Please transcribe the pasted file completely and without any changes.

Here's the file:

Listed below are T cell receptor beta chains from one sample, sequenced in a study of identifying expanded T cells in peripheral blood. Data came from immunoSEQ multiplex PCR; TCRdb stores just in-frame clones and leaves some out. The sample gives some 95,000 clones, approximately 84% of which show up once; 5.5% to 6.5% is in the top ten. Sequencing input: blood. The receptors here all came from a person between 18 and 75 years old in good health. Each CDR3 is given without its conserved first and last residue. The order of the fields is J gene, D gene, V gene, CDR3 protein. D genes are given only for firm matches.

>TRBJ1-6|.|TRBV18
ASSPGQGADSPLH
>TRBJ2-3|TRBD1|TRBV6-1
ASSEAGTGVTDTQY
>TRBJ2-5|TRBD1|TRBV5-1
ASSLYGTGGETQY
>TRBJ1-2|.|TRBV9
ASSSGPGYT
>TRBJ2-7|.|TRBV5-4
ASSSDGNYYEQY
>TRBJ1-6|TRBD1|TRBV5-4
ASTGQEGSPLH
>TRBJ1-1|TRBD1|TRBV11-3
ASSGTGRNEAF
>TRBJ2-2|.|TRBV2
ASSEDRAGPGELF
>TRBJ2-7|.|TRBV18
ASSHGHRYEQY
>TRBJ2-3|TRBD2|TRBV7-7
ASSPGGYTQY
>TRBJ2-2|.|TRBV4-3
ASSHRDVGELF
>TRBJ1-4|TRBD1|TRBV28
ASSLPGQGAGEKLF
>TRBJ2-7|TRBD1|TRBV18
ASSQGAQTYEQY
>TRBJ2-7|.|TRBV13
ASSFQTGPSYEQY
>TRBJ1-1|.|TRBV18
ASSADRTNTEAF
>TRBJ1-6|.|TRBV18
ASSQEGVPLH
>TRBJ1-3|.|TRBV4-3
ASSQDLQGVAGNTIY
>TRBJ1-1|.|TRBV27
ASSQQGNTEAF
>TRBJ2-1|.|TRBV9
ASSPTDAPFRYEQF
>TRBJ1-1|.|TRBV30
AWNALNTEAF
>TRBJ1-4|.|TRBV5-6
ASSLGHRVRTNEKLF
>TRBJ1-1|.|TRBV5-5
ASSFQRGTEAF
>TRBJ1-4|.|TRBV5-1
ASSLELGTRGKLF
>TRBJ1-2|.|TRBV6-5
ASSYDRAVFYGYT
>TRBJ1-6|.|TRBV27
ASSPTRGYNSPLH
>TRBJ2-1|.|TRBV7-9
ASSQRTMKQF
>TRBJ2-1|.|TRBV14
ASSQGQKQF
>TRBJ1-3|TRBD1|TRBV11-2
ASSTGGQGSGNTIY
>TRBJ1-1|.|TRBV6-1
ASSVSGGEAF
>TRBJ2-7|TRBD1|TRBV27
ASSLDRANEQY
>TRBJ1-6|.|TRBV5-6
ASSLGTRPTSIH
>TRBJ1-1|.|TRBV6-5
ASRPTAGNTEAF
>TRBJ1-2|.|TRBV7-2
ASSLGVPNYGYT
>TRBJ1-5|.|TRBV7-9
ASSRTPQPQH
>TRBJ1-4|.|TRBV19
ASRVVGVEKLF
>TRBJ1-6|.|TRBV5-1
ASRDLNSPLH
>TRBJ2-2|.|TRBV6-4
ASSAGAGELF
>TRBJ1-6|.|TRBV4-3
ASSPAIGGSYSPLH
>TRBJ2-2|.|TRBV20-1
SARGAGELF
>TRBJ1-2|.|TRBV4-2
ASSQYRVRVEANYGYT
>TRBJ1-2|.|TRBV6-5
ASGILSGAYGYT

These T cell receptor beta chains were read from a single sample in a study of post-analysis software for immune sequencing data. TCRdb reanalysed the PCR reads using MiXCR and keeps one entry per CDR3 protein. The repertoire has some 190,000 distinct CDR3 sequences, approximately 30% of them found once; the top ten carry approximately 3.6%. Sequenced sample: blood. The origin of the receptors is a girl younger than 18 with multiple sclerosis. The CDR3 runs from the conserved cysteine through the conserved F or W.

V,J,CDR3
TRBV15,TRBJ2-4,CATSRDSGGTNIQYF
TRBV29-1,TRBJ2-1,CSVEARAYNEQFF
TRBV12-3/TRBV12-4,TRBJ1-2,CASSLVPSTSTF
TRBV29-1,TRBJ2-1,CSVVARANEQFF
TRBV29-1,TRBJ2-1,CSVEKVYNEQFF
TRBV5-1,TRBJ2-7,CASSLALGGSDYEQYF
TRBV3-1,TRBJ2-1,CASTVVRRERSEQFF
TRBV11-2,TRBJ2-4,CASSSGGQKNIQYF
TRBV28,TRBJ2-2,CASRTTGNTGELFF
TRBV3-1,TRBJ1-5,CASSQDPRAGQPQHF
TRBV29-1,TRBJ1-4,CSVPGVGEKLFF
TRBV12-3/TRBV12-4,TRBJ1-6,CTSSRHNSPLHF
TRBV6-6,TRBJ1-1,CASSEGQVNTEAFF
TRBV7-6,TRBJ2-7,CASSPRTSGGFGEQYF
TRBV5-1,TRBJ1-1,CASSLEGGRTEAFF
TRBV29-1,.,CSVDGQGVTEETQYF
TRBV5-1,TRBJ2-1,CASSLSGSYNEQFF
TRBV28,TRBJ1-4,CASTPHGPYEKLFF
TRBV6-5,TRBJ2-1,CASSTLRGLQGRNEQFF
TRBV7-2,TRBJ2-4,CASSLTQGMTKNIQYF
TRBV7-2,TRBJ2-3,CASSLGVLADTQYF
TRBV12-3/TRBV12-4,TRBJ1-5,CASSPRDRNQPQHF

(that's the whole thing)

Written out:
Listed below are T cell receptor beta chains from one sample, sequenced in a study of identifying expanded T cells in peripheral blood. Data came from immunoSEQ multiplex PCR; TCRdb stores just in-frame clones and leaves some out. The sample gives some 95,000 clones, approximately 84% of which show up once; 5.5% to 6.5% is in the top ten. Sequencing input: blood. The receptors here all came from a person between 18 and 75 years old in good health. Each CDR3 is given without its conserved first and last residue. The order of the fields is J gene, D gene, V gene, CDR3 protein. D genes are given only for firm matches.

>TRBJ1-6|.|TRBV18
ASSPGQGADSPLH
>TRBJ2-3|TRBD1|TRBV6-1
ASSEAGTGVTDTQY
>TRBJ2-5|TRBD1|TRBV5-1
ASSLYGTGGETQY
>TRBJ1-2|.|TRBV9
ASSSGPGYT
>TRBJ2-7|.|TRBV5-4
ASSSDGNYYEQY
>TRBJ1-6|TRBD1|TRBV5-4
ASTGQEGSPLH
>TRBJ1-1|TRBD1|TRBV11-3
ASSGTGRNEAF
>TRBJ2-2|.|TRBV2
ASSEDRAGPGELF
>TRBJ2-7|.|TRBV18
ASSHGHRYEQY
>TRBJ2-3|TRBD2|TRBV7-7
ASSPGGYTQY
>TRBJ2-2|.|TRBV4-3
ASSHRDVGELF
>TRBJ1-4|TRBD1|TRBV28
ASSLPGQGAGEKLF
>TRBJ2-7|TRBD1|TRBV18
ASSQGAQTYEQY
>TRBJ2-7|.|TRBV13
ASSFQTGPSYEQY
>TRBJ1-1|.|TRBV18
ASSADRTNTEAF
>TRBJ1-6|.|TRBV18
ASSQEGVPLH
>TRBJ1-3|.|TRBV4-3
ASSQDLQGVAGNTIY
>TRBJ1-1|.|TRBV27
ASSQQGNTEAF
>TRBJ2-1|.|TRBV9
ASSPTDAPFRYEQF
>TRBJ1-1|.|TRBV30
AWNALNTEAF
>TRBJ1-4|.|TRBV5-6
ASSLGHRVRTNEKLF
>TRBJ1-1|.|TRBV5-5
ASSFQRGTEAF
>TRBJ1-4|.|TRBV5-1
ASSLELGTRGKLF
>TRBJ1-2|.|TRBV6-5
ASSYDRAVFYGYT
>TRBJ1-6|.|TRBV27
ASSPTRGYNSPLH
>TRBJ2-1|.|TRBV7-9
ASSQRTMKQF
>TRBJ2-1|.|TRBV14
ASSQGQKQF
>TRBJ1-3|TRBD1|TRBV11-2
ASSTGGQGSGNTIY
>TRBJ1-1|.|TRBV6-1
ASSVSGGEAF
>TRBJ2-7|TRBD1|TRBV27
ASSLDRANEQY
>TRBJ1-6|.|TRBV5-6
ASSLGTRPTSIH
>TRBJ1-1|.|TRBV6-5
ASRPTAGNTEAF
>TRBJ1-2|.|TRBV7-2
ASSLGVPNYGYT
>TRBJ1-5|.|TRBV7-9
ASSRTPQPQH
>TRBJ1-4|.|TRBV19
ASRVVGVEKLF
>TRBJ1-6|.|TRBV5-1
ASRDLNSPLH
>TRBJ2-2|.|TRBV6-4
ASSAGAGELF
>TRBJ1-6|.|TRBV4-3
ASSPAIGGSYSPLH
>TRBJ2-2|.|TRBV20-1
SARGAGELF
>TRBJ1-2|.|TRBV4-2
ASSQYRVRVEANYGYT
>TRBJ1-2|.|TRBV6-5
ASGILSGAYGYT

These T cell receptor beta chains were read from a single sample in a study of post-analysis software for immune sequencing data. TCRdb reanalysed the PCR reads using MiXCR and keeps one entry per CDR3 protein. The repertoire has some 190,000 distinct CDR3 sequences, approximately 30% of them found once; the top ten carry approximately 3.6%. Sequenced sample: blood. The origin of the receptors is a girl younger than 18 with multiple sclerosis. The CDR3 runs from the conserved cysteine through the conserved F or W.

V,J,CDR3
TRBV15,TRBJ2-4,CATSRDSGGTNIQYF
TRBV29-1,TRBJ2-1,CSVEARAYNEQFF
TRBV12-3/TRBV12-4,TRBJ1-2,CASSLVPSTSTF
TRBV29-1,TRBJ2-1,CSVVARANEQFF
TRBV29-1,TRBJ2-1,CSVEKVYNEQFF
TRBV5-1,TRBJ2-7,CASSLALGGSDYEQYF
TRBV3-1,TRBJ2-1,CASTVVRRERSEQFF
TRBV11-2,TRBJ2-4,CASSSGGQKNIQYF
TRBV28,TRBJ2-2,CASRTTGNTGELFF
TRBV3-1,TRBJ1-5,CASSQDPRAGQPQHF
TRBV29-1,TRBJ1-4,CSVPGVGEKLFF
TRBV12-3/TRBV12-4,TRBJ1-6,CTSSRHNSPLHF
TRBV6-6,TRBJ1-1,CASSEGQVNTEAFF
TRBV7-6,TRBJ2-7,CASSPRTSGGFGEQYF
TRBV5-1,TRBJ1-1,CASSLEGGRTEAFF
TRBV29-1,.,CSVDGQGVTEETQYF
TRBV5-1,TRBJ2-1,CASSLSGSYNEQFF
TRBV28,TRBJ1-4,CASTPHGPYEKLFF
TRBV6-5,TRBJ2-1,CASSTLRGLQGRNEQFF
TRBV7-2,TRBJ2-4,CASSLTQGMTKNIQYF
TRBV7-2,TRBJ2-3,CASSLGVLADTQYF
TRBV12-3/TRBV12-4,TRBJ1-5,CASSPRDRNQPQHF